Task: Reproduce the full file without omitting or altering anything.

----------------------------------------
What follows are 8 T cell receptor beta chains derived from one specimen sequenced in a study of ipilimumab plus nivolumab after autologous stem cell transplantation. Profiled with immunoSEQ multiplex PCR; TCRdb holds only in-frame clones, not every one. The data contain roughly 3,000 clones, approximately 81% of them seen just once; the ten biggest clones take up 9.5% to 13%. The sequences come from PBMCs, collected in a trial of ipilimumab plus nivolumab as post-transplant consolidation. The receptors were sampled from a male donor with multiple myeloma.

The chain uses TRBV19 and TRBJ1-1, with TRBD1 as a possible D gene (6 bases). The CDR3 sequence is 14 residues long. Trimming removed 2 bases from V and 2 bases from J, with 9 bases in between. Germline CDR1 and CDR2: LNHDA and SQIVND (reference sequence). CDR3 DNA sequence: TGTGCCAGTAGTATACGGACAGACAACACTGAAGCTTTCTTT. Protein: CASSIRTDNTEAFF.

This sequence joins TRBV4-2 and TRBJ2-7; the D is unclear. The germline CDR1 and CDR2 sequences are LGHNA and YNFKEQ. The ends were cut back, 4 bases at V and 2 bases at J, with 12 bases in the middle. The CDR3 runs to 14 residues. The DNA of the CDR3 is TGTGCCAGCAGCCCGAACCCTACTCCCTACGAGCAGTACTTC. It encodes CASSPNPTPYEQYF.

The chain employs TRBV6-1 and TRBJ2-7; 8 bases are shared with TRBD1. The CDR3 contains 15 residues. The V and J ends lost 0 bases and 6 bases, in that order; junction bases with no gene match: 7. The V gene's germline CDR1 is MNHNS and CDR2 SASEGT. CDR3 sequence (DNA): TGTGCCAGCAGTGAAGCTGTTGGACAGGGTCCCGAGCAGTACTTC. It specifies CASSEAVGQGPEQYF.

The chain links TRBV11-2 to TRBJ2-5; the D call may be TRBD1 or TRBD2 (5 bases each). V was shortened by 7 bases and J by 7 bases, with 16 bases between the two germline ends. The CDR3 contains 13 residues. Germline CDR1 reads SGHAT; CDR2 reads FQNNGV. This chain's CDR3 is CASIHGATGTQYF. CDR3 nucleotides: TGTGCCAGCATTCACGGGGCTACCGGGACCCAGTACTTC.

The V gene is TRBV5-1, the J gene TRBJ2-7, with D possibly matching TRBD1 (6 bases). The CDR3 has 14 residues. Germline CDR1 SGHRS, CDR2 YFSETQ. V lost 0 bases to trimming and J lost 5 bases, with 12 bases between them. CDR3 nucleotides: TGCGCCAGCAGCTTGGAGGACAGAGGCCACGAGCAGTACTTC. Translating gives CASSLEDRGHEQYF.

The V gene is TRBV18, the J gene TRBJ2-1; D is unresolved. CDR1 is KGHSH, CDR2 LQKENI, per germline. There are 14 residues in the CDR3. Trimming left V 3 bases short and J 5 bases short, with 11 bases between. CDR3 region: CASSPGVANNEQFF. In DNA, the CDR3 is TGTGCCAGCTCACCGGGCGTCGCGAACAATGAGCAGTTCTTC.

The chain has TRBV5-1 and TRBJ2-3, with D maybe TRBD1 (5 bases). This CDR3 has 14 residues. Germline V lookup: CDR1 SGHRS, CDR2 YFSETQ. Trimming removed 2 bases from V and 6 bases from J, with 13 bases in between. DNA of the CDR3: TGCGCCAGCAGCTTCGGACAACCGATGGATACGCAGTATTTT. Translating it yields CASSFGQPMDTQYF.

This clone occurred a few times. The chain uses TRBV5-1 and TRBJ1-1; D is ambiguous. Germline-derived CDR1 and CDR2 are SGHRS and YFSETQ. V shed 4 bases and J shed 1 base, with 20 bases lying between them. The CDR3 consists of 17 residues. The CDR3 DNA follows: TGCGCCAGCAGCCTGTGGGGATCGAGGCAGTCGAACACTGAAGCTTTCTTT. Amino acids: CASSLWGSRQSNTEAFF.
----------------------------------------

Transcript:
What follows are 8 T cell receptor beta chains derived from one specimen sequenced in a study of ipilimumab plus nivolumab after autologous stem cell transplantation. Profiled with immunoSEQ multiplex PCR; TCRdb holds only in-frame clones, not every one. The data contain roughly 3,000 clones, approximately 81% of them seen just once; the ten biggest clones take up 9.5% to 13%. The sequences come from PBMCs, collected in a trial of ipilimumab plus nivolumab as post-transplant consolidation. The receptors were sampled from a male donor with multiple myeloma.

The chain uses TRBV19 and TRBJ1-1, with TRBD1 as a possible D gene (6 bases). The CDR3 sequence is 14 residues long. Trimming removed 2 bases from V and 2 bases from J, with 9 bases in between. Germline CDR1 and CDR2: LNHDA and SQIVND (reference sequence). CDR3 DNA sequence: TGTGCCAGTAGTATACGGACAGACAACACTGAAGCTTTCTTT. Protein: CASSIRTDNTEAFF.

This sequence joins TRBV4-2 and TRBJ2-7; the D is unclear. The germline CDR1 and CDR2 sequences are LGHNA and YNFKEQ. The ends were cut back, 4 bases at V and 2 bases at J, with 12 bases in the middle. The CDR3 runs to 14 residues. The DNA of the CDR3 is TGTGCCAGCAGCCCGAACCCTACTCCCTACGAGCAGTACTTC. It encodes CASSPNPTPYEQYF.

The chain employs TRBV6-1 and TRBJ2-7; 8 bases are shared with TRBD1. The CDR3 contains 15 residues. The V and J ends lost 0 bases and 6 bases, in that order; junction bases with no gene match: 7. The V gene's germline CDR1 is MNHNS and CDR2 SASEGT. CDR3 sequence (DNA): TGTGCCAGCAGTGAAGCTGTTGGACAGGGTCCCGAGCAGTACTTC. It specifies CASSEAVGQGPEQYF.

The chain links TRBV11-2 to TRBJ2-5; the D call may be TRBD1 or TRBD2 (5 bases each). V was shortened by 7 bases and J by 7 bases, with 16 bases between the two germline ends. The CDR3 contains 13 residues. Germline CDR1 reads SGHAT; CDR2 reads FQNNGV. This chain's CDR3 is CASIHGATGTQYF. CDR3 nucleotides: TGTGCCAGCATTCACGGGGCTACCGGGACCCAGTACTTC.

The V gene is TRBV5-1, the J gene TRBJ2-7, with D possibly matching TRBD1 (6 bases). The CDR3 has 14 residues. Germline CDR1 SGHRS, CDR2 YFSETQ. V lost 0 bases to trimming and J lost 5 bases, with 12 bases between them. CDR3 nucleotides: TGCGCCAGCAGCTTGGAGGACAGAGGCCACGAGCAGTACTTC. Translating gives CASSLEDRGHEQYF.

The V gene is TRBV18, the J gene TRBJ2-1; D is unresolved. CDR1 is KGHSH, CDR2 LQKENI, per germline. There are 14 residues in the CDR3. Trimming left V 3 bases short and J 5 bases short, with 11 bases between. CDR3 region: CASSPGVANNEQFF. In DNA, the CDR3 is TGTGCCAGCTCACCGGGCGTCGCGAACAATGAGCAGTTCTTC.

The chain has TRBV5-1 and TRBJ2-3, with D maybe TRBD1 (5 bases). This CDR3 has 14 residues. Germline V lookup: CDR1 SGHRS, CDR2 YFSETQ. Trimming removed 2 bases from V and 6 bases from J, with 13 bases in between. DNA of the CDR3: TGCGCCAGCAGCTTCGGACAACCGATGGATACGCAGTATTTT. Translating it yields CASSFGQPMDTQYF.

This clone occurred a few times. The chain uses TRBV5-1 and TRBJ1-1; D is ambiguous. Germline-derived CDR1 and CDR2 are SGHRS and YFSETQ. V shed 4 bases and J shed 1 base, with 20 bases lying between them. The CDR3 consists of 17 residues. The CDR3 DNA follows: TGCGCCAGCAGCCTGTGGGGATCGAGGCAGTCGAACACTGAAGCTTTCTTT. Amino acids: CASSLWGSRQSNTEAFF.